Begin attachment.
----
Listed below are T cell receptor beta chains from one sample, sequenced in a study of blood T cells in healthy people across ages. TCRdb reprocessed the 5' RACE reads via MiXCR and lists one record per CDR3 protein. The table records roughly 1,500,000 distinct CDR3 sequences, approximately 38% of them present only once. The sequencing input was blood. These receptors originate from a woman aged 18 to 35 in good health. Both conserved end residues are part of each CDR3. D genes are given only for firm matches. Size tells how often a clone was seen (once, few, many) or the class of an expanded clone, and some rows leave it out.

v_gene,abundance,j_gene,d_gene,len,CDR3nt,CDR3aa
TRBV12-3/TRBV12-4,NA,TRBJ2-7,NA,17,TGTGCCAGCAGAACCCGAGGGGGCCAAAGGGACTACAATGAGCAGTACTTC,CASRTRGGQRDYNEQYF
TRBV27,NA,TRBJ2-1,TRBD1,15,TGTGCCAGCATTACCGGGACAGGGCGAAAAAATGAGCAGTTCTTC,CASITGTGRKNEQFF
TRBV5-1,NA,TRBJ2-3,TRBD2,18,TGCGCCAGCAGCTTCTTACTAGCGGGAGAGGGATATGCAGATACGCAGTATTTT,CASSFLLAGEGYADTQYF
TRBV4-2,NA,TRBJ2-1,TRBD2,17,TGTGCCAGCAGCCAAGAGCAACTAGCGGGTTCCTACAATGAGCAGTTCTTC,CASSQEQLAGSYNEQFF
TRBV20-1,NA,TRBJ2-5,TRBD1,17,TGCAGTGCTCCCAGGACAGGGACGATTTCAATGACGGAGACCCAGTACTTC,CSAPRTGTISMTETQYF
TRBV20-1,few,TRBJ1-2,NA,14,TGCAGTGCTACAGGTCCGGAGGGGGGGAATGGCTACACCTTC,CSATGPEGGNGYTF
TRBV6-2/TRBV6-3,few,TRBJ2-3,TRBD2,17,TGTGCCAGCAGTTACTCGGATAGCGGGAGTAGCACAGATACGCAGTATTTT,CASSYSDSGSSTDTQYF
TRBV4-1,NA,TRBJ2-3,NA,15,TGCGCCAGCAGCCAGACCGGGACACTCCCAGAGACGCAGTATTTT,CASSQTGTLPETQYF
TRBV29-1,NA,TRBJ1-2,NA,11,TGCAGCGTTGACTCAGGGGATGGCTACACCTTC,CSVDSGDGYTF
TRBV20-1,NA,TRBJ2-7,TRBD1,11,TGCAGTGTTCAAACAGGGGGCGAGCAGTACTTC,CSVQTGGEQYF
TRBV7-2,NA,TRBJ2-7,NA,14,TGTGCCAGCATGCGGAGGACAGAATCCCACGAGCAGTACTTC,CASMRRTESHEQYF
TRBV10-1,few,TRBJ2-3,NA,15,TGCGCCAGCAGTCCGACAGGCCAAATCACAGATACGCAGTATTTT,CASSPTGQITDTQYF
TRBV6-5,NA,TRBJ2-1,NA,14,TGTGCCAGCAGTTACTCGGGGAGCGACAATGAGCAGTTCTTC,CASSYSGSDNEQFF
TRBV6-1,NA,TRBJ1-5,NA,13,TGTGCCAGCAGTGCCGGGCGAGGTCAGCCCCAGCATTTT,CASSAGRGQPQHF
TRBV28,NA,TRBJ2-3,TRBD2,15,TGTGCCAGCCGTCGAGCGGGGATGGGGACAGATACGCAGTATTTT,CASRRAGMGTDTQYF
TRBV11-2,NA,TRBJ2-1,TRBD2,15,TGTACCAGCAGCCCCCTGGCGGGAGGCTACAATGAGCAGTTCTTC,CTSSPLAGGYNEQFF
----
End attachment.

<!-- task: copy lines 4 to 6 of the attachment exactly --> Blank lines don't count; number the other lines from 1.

TRBV27,NA,TRBJ2-1,TRBD1,15,TGTGCCAGCATTACCGGGACAGGGCGAAAAAATGAGCAGTTCTTC,CASITGTGRKNEQFF
TRBV5-1,NA,TRBJ2-3,TRBD2,18,TGCGCCAGCAGCTTCTTACTAGCGGGAGAGGGATATGCAGATACGCAGTATTTT,CASSFLLAGEGYADTQYF
TRBV4-2,NA,TRBJ2-1,TRBD2,17,TGTGCCAGCAGCCAAGAGCAACTAGCGGGTTCCTACAATGAGCAGTTCTTC,CASSQEQLAGSYNEQFF